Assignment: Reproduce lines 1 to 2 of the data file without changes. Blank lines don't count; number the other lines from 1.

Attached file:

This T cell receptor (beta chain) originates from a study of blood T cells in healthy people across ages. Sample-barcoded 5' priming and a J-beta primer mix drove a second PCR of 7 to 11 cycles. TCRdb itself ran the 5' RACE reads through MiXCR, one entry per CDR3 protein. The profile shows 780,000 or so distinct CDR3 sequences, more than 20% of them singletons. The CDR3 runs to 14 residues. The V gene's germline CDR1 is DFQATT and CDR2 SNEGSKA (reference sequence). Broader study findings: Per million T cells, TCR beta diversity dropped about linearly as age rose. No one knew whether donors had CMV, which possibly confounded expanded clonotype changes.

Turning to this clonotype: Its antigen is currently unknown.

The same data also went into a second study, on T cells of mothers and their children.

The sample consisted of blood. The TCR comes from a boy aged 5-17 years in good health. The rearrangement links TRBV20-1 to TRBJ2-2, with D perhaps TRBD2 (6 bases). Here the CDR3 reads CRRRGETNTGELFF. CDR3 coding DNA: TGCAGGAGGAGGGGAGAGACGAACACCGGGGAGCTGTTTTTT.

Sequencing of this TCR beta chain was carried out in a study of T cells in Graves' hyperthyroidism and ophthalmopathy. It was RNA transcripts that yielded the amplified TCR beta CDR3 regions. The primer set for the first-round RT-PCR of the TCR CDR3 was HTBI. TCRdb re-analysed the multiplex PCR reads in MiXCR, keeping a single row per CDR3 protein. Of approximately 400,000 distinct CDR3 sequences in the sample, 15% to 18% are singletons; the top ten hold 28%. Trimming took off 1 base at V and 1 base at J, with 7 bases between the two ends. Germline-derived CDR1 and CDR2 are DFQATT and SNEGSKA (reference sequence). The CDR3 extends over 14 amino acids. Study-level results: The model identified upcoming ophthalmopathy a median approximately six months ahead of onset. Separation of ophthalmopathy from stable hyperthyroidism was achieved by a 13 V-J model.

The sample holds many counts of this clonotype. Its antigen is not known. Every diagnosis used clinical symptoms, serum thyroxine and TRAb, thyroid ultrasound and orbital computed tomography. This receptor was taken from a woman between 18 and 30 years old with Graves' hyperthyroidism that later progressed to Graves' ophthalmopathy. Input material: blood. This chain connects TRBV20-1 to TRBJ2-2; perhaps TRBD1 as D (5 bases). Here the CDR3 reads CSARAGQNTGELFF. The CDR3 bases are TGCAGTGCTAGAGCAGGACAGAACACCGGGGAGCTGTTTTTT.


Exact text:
This T cell receptor (beta chain) originates from a study of blood T cells in healthy people across ages. Sample-barcoded 5' priming and a J-beta primer mix drove a second PCR of 7 to 11 cycles. TCRdb itself ran the 5' RACE reads through MiXCR, one entry per CDR3 protein. The profile shows 780,000 or so distinct CDR3 sequences, more than 20% of them singletons. The CDR3 runs to 14 residues. The V gene's germline CDR1 is DFQATT and CDR2 SNEGSKA (reference sequence). Broader study findings: Per million T cells, TCR beta diversity dropped about linearly as age rose. No one knew whether donors had CMV, which possibly confounded expanded clonotype changes.

Turning to this clonotype: Its antigen is currently unknown.